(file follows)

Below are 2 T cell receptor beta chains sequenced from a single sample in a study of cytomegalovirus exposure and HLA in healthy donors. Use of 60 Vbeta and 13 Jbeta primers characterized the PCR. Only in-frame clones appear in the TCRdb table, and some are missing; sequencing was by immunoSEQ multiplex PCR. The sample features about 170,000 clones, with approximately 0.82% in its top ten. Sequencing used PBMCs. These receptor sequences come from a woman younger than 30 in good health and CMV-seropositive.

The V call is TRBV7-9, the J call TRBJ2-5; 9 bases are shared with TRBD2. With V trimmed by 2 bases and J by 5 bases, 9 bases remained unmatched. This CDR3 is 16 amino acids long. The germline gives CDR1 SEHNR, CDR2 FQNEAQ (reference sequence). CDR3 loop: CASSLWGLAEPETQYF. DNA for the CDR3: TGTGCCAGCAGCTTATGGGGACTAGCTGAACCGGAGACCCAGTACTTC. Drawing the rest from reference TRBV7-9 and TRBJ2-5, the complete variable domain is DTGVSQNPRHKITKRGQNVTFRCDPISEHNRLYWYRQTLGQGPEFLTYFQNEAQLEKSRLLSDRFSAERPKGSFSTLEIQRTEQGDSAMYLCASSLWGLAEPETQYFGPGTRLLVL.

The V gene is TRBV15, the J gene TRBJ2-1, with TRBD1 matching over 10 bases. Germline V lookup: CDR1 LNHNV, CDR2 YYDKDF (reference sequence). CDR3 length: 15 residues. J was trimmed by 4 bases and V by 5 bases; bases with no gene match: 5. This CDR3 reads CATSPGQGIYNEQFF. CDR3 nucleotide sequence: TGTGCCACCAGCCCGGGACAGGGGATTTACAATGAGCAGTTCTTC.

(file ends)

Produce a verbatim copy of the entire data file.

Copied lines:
Below are 2 T cell receptor beta chains sequenced from a single sample in a study of cytomegalovirus exposure and HLA in healthy donors. Use of 60 Vbeta and 13 Jbeta primers characterized the PCR. Only in-frame clones appear in the TCRdb table, and some are missing; sequencing was by immunoSEQ multiplex PCR. The sample features about 170,000 clones, with approximately 0.82% in its top ten. Sequencing used PBMCs. These receptor sequences come from a woman younger than 30 in good health and CMV-seropositive.

The V call is TRBV7-9, the J call TRBJ2-5; 9 bases are shared with TRBD2. With V trimmed by 2 bases and J by 5 bases, 9 bases remained unmatched. This CDR3 is 16 amino acids long. The germline gives CDR1 SEHNR, CDR2 FQNEAQ (reference sequence). CDR3 loop: CASSLWGLAEPETQYF. DNA for the CDR3: TGTGCCAGCAGCTTATGGGGACTAGCTGAACCGGAGACCCAGTACTTC. Drawing the rest from reference TRBV7-9 and TRBJ2-5, the complete variable domain is DTGVSQNPRHKITKRGQNVTFRCDPISEHNRLYWYRQTLGQGPEFLTYFQNEAQLEKSRLLSDRFSAERPKGSFSTLEIQRTEQGDSAMYLCASSLWGLAEPETQYFGPGTRLLVL.

The V gene is TRBV15, the J gene TRBJ2-1, with TRBD1 matching over 10 bases. Germline V lookup: CDR1 LNHNV, CDR2 YYDKDF (reference sequence). CDR3 length: 15 residues. J was trimmed by 4 bases and V by 5 bases; bases with no gene match: 5. This CDR3 reads CATSPGQGIYNEQFF. CDR3 nucleotide sequence: TGTGCCACCAGCCCGGGACAGGGGATTTACAATGAGCAGTTCTTC.